CADIQ identifies missing annotations

CADIQ identifies a missing annotation in a side-by-side comparison of native and derivative CAD models.

The need for automation is ultimately driven by the business value that can be achieved because of the automation. Validation can be performed manually, but that manual process would take longer and potentially be more error-prone than using software tools. Validation software presents the opportunity to derive significant benefits, such as reduced time and reduced errors, through automation. Since the validation process is performed per model (or data set), as the number of models (or data sets) increases the benefits from automation are amplified, which drives the need for automation.

Jennifer Herron: What value can be achieved by an enterprise when using ITI’s products for accountability solutions?

Raphael Nascimento: CADIQ, which identifies quality issues with 3D models and their derivatives and documents the changes between revisions of a model, provides value in several ways.

First, there is the avoidance of costs associated with the scrap and rework resulting from poor quality models that make their way downstream. By identifying model quality issues early, these costs can be avoided.

Second, there is the time savings due to automation. As I mentioned before, validation can be done manually, but significant time savings can be achieved by automating the validation process.

Third, there is the somewhat intangible benefit of establishing trust in a model or its derivatives. The results of a CADIQ analysis can act as a certificate of quality for a model and its derivatives. Just knowing that a model meets a certain level of quality, or that a derivative model matches the design model in the native CAD system, allows the downstream functions to use those models with confidence. While it might not be easy to pin a dollar value on a trusted model, it is very important nonetheless.

Derivative CAD model quality checking

CADIQ offers confidence in derivative CAD models and produces 3D PDF reports to document quality.

Jennifer Herron: How has the demand for ITI’s products’ accountability functionality evolved as industries’ 3D model-based processes have matured?

Raphael Nascimento: CADIQ has been around for a long time and has enjoyed success in industries where the quality of 3D models was of critical importance, even though we wouldn’t call their processes “MBD” by today’s definition. However, in recent years as 3D model-based processes have become more common and the overall industry landscape has matured, we’ve seen a growth in demand for a validation solution.

As we’re able to grow, we can reinvest that growth back into the product. We have an exciting roadmap for the product that enhances its industry-leading technical capabilities, improves its usability, and integrates more closely with automated PLM-driven processes.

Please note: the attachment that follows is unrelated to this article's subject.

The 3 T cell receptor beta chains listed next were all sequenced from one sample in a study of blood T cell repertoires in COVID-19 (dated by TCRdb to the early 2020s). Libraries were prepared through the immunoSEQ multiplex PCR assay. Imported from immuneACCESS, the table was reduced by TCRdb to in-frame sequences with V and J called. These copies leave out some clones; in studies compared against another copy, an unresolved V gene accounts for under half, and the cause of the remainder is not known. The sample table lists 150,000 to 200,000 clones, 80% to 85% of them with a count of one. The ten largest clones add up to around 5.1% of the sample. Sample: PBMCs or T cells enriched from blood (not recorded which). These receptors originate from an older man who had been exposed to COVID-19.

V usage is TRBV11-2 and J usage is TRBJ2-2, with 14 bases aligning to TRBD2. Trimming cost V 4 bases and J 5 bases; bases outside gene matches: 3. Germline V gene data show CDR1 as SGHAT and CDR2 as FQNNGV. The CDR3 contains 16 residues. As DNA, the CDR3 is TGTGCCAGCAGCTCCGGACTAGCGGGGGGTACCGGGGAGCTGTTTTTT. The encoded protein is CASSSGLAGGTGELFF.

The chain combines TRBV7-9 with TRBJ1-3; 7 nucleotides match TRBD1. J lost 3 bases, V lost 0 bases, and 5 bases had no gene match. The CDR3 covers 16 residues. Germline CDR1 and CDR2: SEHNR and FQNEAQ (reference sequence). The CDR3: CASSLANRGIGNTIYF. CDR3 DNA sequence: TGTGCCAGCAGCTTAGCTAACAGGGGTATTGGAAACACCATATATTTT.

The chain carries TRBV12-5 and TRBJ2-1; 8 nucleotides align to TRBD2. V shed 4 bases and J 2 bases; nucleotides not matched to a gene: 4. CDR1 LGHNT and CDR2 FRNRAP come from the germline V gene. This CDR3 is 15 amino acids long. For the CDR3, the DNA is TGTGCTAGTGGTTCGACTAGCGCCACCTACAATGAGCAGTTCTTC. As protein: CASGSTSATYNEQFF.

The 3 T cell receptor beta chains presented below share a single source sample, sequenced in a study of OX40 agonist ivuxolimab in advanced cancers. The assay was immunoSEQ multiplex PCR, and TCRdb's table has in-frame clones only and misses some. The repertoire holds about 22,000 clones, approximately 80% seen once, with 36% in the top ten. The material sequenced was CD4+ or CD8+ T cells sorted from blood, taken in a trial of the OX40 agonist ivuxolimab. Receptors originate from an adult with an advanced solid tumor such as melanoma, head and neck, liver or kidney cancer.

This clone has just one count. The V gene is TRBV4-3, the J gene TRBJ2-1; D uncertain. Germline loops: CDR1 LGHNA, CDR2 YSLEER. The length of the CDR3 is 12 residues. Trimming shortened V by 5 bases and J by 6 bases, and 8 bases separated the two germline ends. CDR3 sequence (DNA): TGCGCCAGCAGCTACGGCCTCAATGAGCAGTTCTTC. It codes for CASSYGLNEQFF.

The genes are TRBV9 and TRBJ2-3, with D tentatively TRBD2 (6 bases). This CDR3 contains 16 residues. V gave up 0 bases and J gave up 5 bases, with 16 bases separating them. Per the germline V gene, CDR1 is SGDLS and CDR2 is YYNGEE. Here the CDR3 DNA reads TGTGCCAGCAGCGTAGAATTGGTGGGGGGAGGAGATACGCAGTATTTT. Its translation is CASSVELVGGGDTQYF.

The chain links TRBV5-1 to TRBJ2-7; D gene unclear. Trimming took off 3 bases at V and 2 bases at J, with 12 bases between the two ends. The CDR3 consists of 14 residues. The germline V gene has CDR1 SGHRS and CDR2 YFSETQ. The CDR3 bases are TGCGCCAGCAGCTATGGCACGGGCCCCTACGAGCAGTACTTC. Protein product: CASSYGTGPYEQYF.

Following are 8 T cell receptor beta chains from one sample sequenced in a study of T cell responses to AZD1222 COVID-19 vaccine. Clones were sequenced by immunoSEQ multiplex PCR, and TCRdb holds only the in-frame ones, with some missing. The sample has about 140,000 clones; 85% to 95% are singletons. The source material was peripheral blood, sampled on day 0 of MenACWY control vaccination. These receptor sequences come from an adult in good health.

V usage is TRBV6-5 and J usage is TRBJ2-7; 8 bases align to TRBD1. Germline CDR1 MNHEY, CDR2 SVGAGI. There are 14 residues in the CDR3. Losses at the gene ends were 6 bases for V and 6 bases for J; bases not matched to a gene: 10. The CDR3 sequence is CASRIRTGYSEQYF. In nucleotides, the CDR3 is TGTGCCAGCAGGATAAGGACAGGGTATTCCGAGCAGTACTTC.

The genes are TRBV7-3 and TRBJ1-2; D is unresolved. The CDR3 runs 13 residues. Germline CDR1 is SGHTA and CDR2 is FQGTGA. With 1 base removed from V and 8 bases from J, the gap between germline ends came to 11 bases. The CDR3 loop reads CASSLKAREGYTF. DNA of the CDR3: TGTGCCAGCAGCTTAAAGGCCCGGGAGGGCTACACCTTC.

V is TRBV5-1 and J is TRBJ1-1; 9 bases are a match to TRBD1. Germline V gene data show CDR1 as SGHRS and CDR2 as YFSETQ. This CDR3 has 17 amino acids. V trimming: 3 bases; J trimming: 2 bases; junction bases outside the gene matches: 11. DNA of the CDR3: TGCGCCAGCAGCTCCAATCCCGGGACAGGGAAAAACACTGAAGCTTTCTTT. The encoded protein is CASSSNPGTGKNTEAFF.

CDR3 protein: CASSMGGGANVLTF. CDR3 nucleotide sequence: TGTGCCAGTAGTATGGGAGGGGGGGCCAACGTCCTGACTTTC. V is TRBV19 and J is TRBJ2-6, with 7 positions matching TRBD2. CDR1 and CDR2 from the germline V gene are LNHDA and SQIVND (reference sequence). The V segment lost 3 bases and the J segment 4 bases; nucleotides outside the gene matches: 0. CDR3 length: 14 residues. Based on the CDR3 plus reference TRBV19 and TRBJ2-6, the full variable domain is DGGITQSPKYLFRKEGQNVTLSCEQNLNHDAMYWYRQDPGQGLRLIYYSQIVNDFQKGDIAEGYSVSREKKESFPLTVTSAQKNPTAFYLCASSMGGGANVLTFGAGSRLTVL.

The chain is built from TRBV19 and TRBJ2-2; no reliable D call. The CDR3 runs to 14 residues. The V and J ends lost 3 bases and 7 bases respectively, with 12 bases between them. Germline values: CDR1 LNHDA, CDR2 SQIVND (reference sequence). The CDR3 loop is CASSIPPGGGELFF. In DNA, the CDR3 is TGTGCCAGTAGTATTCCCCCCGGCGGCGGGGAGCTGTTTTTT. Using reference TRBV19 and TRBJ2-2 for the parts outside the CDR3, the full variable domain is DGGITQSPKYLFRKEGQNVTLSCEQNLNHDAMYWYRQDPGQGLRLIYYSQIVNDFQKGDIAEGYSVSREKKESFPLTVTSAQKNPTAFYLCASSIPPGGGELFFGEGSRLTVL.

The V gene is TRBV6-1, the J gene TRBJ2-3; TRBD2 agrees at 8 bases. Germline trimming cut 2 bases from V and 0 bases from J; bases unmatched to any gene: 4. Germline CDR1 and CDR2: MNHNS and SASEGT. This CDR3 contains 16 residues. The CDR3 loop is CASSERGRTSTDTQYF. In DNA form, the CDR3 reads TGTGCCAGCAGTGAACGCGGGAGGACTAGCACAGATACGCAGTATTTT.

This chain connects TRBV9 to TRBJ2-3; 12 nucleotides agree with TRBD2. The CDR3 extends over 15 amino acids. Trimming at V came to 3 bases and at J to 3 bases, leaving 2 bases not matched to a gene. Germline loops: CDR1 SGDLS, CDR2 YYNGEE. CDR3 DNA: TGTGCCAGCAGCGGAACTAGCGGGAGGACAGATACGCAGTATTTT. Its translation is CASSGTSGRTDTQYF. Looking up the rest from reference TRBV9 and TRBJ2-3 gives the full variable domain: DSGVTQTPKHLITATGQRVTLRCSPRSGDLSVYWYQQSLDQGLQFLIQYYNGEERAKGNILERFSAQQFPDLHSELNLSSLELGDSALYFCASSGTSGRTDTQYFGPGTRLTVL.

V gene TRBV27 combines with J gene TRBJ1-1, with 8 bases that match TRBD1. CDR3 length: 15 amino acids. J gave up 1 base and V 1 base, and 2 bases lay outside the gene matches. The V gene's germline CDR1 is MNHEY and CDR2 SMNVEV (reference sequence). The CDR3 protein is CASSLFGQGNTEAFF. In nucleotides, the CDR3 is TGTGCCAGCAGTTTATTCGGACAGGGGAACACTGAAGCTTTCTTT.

IJennifer Herron: How do ITI’s products drive model-based process accountability through automatic and human means for the following categories? (Geometry, GD&T, Annotations, Attributes, Presentation States, Derivatives (STEP and Viewers), Manufacturing Plans, and Manufacturing Instructions)

Raphael Nascimento: CADIQ focuses on ensuring the quality of a source model and its derivatives during the design phase of the product development cycle. Before passing their models along to downstream manufacturing and inspection, authors can validate that their models satisfy standards of geometric integrity and manufacturability. MBD models can be checked to ensure that the annotations, attributes, and presentation states all adhere to industry or company standards. Derivative models, such as STEP, JT, 3D PDF, and others can be validated to ensure that they match their source models in the native formats. Derivative validation includes both the geometry, as well as the MBD data – like annotations, attributes, and presentation states.

CADIQ PMI quality validation

CADIQ identifies a PMI translation difference in a derivative CAD model.

Providing authors of CAD data with the tools to identify potential problems with their models improves accountability because these individuals are now able to be responsible for the quality of the data they produce. To put it another way, without such tools it was common for models with problems to be passed downstream because nobody was aware that the problems existed.

Downstream consumers of CAD data are also more accountable because they can insist upon seeing a “Certificate of Model Quality” before doing any significant work with the model in their manufacturing or inspection systems. 

Jennifer Herron: What excites ITI the most about 3D CIC 2018?

Raphael Nascimento: On a personal level, what’s most exciting to me about 3D CIC 2018 is having the opportunity to spend a few days hanging out with a bunch of people who share a high level of enthusiasm about the topic of MBD/MBE. There’s always something that I can learn, whether it comes from attending a presentation or from a casual conversation during a break.

As a product manager working for a company that provides software solutions in the MBD/MBE space, I’m also excited by the opportunity to learn more about what companies need from their software tools to help them succeed in their MBD/MBE journey. The 3D CIC event is a great opportunity to catch up with a number of existing customers and prospects who are all gathered in one place.

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Thanks to Jennifer and the Action Engineering team for a successful 2018 3DCIC event! 

ITI is proud to be a Signature Sponsor for the 2019 event, taking place in Golden, CO October 8 - 10. You can register for 2019 3DCIC now, with an early discount.

If you have questions about how to validate your CAD models in the MBE process, drop us a line below or visit the CADIQ Contact page.


Topics: CAD, Interoperability, CADIQ, Validation, MBE/MBD, PMI